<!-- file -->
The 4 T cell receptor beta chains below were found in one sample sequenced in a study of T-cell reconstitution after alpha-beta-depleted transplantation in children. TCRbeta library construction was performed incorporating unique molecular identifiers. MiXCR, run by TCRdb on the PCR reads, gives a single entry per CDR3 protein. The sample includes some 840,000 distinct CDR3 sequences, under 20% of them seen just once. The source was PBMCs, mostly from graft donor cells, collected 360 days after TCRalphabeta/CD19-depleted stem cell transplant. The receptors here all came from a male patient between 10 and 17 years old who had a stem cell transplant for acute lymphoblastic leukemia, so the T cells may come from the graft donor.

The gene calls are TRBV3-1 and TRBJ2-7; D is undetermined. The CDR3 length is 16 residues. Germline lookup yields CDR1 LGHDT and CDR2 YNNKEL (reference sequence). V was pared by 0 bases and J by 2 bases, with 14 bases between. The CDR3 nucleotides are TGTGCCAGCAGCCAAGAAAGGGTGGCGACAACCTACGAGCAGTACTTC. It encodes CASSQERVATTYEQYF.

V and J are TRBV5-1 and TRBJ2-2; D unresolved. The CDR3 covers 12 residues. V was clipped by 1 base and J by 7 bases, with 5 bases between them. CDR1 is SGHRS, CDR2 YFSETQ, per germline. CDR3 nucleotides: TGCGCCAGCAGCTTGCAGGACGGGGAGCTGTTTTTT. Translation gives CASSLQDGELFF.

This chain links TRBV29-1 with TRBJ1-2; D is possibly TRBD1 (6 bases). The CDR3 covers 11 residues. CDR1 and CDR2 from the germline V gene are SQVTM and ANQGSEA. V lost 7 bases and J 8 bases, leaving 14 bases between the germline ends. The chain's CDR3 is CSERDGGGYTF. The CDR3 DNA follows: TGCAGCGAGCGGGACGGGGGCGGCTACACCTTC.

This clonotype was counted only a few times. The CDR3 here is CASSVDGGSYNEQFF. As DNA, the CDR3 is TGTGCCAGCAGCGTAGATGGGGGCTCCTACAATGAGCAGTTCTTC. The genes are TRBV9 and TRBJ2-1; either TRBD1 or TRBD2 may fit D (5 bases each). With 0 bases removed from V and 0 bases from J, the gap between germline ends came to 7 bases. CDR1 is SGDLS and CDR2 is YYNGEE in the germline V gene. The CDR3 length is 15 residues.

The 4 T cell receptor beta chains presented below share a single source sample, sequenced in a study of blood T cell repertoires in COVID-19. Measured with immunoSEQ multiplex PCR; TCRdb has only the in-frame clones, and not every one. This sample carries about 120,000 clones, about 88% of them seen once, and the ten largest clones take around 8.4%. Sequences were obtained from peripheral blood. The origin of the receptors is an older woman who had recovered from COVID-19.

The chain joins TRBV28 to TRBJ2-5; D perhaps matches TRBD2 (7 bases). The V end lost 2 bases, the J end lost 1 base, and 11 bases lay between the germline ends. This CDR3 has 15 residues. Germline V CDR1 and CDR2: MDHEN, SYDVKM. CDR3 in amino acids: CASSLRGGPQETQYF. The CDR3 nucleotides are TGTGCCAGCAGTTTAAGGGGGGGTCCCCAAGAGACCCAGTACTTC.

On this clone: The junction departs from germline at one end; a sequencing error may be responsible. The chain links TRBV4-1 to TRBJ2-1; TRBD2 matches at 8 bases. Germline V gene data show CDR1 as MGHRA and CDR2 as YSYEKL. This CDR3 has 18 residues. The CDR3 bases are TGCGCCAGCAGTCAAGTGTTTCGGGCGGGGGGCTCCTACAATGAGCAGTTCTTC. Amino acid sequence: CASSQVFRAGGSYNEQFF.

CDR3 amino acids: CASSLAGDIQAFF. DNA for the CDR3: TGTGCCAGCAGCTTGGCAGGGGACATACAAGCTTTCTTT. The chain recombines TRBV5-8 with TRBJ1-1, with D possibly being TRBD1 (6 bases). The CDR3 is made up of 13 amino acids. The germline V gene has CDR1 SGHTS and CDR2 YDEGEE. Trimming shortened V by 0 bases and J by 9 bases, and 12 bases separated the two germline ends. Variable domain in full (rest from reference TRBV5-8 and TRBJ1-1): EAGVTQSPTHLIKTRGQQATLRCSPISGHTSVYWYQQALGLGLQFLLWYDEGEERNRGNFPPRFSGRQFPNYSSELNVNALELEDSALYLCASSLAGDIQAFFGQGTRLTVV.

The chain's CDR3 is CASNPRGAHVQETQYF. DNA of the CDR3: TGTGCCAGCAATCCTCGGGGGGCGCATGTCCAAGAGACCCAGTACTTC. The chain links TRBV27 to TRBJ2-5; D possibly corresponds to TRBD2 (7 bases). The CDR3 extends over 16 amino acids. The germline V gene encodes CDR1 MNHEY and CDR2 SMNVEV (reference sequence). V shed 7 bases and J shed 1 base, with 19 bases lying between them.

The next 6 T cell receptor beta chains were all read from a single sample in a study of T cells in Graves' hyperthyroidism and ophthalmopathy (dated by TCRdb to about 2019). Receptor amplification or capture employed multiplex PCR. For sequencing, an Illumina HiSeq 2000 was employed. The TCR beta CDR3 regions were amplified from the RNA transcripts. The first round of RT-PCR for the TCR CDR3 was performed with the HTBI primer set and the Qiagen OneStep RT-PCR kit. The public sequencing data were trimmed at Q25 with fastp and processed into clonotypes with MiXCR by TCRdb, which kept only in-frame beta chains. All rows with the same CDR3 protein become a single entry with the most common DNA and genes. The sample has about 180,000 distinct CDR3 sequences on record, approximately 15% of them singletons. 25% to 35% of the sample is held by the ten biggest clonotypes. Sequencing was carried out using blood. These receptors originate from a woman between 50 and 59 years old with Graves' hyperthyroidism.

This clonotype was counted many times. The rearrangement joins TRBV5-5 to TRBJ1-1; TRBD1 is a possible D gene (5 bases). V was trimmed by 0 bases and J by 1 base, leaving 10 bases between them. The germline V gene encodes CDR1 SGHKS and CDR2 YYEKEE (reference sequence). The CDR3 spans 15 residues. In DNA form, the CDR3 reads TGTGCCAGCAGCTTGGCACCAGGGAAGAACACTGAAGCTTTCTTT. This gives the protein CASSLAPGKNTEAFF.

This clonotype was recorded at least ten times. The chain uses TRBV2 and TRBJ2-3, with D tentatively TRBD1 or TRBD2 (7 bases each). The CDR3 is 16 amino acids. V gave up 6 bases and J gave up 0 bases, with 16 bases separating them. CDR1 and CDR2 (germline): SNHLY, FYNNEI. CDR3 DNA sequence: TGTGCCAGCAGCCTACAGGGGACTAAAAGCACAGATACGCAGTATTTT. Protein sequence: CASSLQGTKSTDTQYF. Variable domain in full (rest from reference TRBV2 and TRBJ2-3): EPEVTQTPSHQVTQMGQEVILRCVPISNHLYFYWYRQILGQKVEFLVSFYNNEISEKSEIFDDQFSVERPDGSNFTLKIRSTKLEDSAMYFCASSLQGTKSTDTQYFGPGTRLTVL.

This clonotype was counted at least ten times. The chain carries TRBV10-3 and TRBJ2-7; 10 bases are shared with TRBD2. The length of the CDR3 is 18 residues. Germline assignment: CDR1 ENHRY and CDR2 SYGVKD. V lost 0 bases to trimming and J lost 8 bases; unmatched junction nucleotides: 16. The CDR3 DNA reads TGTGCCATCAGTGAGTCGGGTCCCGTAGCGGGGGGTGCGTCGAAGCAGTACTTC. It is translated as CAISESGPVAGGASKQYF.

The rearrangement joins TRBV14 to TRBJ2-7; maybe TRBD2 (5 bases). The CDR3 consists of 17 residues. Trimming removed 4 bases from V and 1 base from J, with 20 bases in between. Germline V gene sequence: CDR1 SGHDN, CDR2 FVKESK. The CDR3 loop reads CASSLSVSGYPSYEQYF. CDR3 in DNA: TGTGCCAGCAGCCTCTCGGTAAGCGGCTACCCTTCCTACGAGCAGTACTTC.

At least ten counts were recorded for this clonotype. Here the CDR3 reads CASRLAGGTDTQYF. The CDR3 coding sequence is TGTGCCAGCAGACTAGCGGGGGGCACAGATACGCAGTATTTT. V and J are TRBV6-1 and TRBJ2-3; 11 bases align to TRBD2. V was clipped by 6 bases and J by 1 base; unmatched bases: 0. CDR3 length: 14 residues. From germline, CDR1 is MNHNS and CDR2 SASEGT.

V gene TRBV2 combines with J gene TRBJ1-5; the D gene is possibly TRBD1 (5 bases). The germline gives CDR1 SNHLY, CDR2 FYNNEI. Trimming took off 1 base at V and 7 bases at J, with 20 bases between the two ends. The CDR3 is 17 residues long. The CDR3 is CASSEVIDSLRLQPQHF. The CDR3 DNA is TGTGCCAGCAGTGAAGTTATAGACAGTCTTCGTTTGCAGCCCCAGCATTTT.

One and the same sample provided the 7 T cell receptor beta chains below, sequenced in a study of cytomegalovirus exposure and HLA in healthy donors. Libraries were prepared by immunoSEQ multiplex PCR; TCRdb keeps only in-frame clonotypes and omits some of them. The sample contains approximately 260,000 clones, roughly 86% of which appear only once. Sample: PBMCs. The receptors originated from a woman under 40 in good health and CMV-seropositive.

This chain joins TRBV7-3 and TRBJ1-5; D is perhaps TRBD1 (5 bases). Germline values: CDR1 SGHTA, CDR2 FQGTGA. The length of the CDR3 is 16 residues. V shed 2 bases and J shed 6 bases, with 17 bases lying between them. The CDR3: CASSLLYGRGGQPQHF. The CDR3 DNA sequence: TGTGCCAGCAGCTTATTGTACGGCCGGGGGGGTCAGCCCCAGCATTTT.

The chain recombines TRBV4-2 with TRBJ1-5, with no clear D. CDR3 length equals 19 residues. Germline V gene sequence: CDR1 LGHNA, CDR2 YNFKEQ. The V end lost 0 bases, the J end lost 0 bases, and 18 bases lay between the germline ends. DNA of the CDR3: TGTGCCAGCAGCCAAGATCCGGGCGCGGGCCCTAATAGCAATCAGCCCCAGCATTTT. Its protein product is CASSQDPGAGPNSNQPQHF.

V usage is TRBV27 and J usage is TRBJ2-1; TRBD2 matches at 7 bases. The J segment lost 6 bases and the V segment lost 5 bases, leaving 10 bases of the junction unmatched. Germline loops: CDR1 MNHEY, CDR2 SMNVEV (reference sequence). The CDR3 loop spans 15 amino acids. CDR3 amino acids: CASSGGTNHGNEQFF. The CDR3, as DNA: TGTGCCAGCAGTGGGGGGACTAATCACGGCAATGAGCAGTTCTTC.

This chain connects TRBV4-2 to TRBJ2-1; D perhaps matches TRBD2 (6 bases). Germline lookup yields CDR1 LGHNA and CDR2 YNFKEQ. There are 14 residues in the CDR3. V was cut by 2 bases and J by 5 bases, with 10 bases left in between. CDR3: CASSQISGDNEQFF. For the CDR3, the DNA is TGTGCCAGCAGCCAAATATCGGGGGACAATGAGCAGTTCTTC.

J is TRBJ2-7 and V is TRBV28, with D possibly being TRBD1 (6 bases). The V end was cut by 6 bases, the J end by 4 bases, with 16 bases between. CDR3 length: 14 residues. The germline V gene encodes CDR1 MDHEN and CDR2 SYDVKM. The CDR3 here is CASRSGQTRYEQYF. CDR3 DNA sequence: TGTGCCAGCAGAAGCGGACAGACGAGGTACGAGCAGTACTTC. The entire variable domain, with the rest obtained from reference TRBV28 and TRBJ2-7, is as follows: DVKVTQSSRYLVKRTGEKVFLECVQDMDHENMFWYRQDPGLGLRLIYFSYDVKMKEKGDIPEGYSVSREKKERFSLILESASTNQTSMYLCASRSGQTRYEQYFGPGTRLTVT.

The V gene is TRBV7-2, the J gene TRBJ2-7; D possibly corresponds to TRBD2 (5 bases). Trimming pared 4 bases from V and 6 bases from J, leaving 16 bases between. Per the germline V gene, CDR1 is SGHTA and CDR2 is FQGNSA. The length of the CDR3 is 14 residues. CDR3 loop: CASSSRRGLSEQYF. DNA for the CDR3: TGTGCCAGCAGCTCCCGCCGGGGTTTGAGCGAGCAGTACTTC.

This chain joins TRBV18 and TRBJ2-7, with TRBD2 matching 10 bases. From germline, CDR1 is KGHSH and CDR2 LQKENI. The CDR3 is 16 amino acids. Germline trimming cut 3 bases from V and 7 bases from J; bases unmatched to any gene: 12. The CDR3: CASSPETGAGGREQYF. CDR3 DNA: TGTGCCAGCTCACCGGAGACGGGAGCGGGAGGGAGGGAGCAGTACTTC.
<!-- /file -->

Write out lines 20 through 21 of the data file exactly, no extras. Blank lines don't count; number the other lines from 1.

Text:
The chain recombines TRBV4-2 with TRBJ1-5, with no clear D. CDR3 length equals 19 residues. Germline V gene sequence: CDR1 LGHNA, CDR2 YNFKEQ. The V end lost 0 bases, the J end lost 0 bases, and 18 bases lay between the germline ends. DNA of the CDR3: TGTGCCAGCAGCCAAGATCCGGGCGCGGGCCCTAATAGCAATCAGCCCCAGCATTTT. Its protein product is CASSQDPGAGPNSNQPQHF.

V usage is TRBV27 and J usage is TRBJ2-1; TRBD2 matches at 7 bases. The J segment lost 6 bases and the V segment lost 5 bases, leaving 10 bases of the junction unmatched. Germline loops: CDR1 MNHEY, CDR2 SMNVEV (reference sequence). The CDR3 loop spans 15 amino acids. CDR3 amino acids: CASSGGTNHGNEQFF. The CDR3, as DNA: TGTGCCAGCAGTGGGGGGACTAATCACGGCAATGAGCAGTTCTTC.